The Last Job on Earth
Lending a human interface to a machine

Installation 1,5mx1,5mx3m - Performer, program, computer, costume, table, chair and curtains

At the dawn of yet another wave of automation, more and more jobs are replaced by machines. Machines have even begun to make the humans work for example on Amazon’s controversial Mechanical Turk marketplace. Are we observing the beginning of a merge between machines and people into a perfect worker? The nature of the human mind differs greatly from artificial brains -disembodied, networked systems with almost perfect memory of data- so what is the expertise left for humans to accomplish in an increasingly productive environment? . “The Last Job On Earth” is a speculative exploration of super-productive collaborations leading to misunderstandings between the two entities.

In this speculative universe, intimacy and expressivity become commodities, “some of the last employable human skills” according to the fictional company Human Industries. The audience is the witness of a speculative job: humans being employed by a specialized program as an emotional machine and a visual interface. Visitors can communicate with a computer program through this human interface. The conversational program generates answers that are then spoken aloud by the human interpreter who adds facial expressions and emotions. The employee of the program, the interpreter, is completely alienated through this process must rely completely on the program as they can’t know what the visitor is asking. The conversational program itself is only logic and cannot truly understand the dynamics of human speech, therefore depending completely on the human employee for emotional interpretation. An odd situation of dis-balance is created for the visitor to observe and decrypt.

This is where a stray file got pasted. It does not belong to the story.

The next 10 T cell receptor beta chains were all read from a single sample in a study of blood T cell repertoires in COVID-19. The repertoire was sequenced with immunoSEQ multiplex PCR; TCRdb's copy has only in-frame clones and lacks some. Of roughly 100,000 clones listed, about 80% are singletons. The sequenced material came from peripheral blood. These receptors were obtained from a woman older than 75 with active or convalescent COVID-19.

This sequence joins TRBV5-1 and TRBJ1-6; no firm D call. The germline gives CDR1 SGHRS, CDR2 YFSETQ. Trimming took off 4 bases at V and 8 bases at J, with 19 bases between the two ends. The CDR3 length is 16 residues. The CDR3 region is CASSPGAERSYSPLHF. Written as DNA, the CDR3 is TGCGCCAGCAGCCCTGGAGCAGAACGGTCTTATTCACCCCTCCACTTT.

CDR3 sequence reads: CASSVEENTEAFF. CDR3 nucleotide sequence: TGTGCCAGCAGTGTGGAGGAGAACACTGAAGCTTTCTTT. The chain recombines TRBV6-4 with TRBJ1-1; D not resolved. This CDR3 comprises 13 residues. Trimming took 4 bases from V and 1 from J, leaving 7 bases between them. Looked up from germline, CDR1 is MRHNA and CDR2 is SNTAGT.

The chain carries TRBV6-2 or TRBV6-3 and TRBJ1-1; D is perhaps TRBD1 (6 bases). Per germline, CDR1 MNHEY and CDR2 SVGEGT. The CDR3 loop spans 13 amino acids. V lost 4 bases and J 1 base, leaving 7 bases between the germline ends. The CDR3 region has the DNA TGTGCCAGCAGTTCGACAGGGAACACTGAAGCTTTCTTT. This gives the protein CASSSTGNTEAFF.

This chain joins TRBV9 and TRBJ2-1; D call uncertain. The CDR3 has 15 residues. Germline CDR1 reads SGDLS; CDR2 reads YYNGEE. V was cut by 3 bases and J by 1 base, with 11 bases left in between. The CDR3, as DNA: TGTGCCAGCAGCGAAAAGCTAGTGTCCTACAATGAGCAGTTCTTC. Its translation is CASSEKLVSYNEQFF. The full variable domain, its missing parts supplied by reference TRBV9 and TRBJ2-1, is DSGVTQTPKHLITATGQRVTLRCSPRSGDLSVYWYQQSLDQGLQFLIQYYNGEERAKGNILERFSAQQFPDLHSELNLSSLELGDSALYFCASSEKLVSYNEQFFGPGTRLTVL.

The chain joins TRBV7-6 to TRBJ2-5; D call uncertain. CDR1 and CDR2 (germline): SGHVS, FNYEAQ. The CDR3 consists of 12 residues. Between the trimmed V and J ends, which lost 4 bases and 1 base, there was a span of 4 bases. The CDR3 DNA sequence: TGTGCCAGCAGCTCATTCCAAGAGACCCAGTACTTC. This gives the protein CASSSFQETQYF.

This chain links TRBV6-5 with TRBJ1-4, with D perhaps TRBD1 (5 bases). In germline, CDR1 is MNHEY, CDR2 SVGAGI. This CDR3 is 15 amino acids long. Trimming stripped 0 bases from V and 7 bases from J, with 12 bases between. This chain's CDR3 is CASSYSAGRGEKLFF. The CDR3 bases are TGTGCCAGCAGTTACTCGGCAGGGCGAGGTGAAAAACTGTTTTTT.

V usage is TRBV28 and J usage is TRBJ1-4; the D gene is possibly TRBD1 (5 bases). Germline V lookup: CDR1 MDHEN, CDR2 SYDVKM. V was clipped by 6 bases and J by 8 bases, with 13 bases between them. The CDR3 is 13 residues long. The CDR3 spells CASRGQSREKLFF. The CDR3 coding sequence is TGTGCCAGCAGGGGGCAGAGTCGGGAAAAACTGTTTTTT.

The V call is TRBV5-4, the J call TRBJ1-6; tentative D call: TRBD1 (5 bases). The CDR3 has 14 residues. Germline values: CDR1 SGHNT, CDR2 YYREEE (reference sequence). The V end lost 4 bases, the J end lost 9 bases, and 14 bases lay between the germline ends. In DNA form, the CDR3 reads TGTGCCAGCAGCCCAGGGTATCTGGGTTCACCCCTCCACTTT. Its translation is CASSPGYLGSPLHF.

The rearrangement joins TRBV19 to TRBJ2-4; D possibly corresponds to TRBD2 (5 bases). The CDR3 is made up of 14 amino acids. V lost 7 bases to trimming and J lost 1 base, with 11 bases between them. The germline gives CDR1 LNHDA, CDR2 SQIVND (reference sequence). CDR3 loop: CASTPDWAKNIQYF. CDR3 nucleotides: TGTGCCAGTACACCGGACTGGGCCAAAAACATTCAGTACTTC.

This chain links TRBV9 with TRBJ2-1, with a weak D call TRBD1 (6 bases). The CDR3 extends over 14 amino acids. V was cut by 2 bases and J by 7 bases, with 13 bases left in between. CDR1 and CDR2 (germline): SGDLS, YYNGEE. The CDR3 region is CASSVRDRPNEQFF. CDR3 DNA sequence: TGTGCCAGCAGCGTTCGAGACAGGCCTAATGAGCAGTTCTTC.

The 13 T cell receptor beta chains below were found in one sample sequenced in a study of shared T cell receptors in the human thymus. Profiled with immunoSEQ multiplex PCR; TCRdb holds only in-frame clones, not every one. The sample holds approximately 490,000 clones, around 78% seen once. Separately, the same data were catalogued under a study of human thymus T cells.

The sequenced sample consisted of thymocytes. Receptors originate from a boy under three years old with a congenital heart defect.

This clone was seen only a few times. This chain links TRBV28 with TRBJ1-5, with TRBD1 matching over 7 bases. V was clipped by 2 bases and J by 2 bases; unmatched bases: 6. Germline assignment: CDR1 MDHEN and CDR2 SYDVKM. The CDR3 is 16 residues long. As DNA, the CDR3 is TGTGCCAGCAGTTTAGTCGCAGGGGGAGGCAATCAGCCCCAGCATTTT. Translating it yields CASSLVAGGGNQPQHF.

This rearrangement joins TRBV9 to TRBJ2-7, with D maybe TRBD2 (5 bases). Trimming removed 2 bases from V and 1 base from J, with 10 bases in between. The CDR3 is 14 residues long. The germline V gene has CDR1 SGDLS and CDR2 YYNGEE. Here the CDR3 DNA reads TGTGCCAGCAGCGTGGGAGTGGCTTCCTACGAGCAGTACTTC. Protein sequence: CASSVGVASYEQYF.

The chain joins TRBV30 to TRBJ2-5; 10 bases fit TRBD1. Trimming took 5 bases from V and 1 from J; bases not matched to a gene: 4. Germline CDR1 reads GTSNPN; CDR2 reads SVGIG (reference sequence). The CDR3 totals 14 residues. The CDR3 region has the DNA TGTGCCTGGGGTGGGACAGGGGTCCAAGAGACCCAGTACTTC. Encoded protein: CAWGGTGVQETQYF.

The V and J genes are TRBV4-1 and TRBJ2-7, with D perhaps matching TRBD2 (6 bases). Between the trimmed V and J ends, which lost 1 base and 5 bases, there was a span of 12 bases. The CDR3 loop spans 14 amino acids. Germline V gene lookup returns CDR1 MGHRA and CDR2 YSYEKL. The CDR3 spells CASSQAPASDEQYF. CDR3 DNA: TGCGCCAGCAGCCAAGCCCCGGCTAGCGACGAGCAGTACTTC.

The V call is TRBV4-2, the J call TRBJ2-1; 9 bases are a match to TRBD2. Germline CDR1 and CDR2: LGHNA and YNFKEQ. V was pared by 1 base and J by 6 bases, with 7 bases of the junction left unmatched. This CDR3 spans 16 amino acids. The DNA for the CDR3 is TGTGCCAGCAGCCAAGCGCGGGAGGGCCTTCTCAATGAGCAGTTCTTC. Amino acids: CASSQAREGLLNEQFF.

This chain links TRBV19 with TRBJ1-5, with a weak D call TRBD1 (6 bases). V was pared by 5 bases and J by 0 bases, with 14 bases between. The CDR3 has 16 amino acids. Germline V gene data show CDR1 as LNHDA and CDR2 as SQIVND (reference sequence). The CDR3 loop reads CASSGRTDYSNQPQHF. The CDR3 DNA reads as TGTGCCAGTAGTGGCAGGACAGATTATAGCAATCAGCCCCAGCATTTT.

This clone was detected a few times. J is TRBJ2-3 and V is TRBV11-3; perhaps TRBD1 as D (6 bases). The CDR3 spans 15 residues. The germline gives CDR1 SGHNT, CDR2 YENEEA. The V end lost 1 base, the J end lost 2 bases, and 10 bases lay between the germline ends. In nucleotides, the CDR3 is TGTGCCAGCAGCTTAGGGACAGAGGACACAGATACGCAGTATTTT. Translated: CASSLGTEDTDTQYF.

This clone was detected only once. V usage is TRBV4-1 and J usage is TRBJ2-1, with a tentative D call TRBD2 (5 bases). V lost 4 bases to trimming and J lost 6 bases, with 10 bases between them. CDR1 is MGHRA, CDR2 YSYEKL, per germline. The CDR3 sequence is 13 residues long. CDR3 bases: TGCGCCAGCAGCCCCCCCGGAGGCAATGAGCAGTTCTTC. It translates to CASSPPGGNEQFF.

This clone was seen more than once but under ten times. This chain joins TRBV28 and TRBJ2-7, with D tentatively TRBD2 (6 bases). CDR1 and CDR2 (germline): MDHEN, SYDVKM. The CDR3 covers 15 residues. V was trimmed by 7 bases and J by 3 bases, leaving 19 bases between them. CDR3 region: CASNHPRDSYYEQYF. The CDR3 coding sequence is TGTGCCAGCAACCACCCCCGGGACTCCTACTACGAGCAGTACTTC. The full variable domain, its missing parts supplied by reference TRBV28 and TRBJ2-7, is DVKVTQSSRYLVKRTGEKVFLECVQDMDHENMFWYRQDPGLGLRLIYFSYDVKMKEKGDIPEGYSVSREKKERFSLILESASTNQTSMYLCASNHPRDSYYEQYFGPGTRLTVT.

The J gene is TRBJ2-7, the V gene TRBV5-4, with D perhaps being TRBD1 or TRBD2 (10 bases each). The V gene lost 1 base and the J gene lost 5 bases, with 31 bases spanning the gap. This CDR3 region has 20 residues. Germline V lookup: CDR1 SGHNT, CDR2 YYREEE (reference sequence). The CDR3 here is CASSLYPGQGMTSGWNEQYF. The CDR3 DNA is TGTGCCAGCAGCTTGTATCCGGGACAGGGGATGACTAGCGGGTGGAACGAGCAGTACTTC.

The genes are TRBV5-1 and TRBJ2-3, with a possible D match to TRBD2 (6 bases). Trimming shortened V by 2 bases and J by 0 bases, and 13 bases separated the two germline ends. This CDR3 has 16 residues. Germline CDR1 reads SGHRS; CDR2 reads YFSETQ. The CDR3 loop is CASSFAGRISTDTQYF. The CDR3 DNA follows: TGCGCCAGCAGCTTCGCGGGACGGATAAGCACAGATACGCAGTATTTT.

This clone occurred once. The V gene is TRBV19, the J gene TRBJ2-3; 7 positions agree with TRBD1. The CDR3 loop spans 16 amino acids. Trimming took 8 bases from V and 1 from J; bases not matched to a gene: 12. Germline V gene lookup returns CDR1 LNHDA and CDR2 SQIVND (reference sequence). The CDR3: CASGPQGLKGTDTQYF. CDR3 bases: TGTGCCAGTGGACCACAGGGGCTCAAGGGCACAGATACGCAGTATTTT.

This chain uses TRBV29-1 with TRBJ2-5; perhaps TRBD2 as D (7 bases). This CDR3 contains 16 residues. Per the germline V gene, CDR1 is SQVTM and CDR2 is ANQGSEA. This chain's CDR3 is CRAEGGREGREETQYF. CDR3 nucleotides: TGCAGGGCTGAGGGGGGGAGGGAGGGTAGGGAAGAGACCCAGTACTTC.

Selected exhibitions

Today’s art, (NL) 2018

Salone Del Mobile, (IT) 2017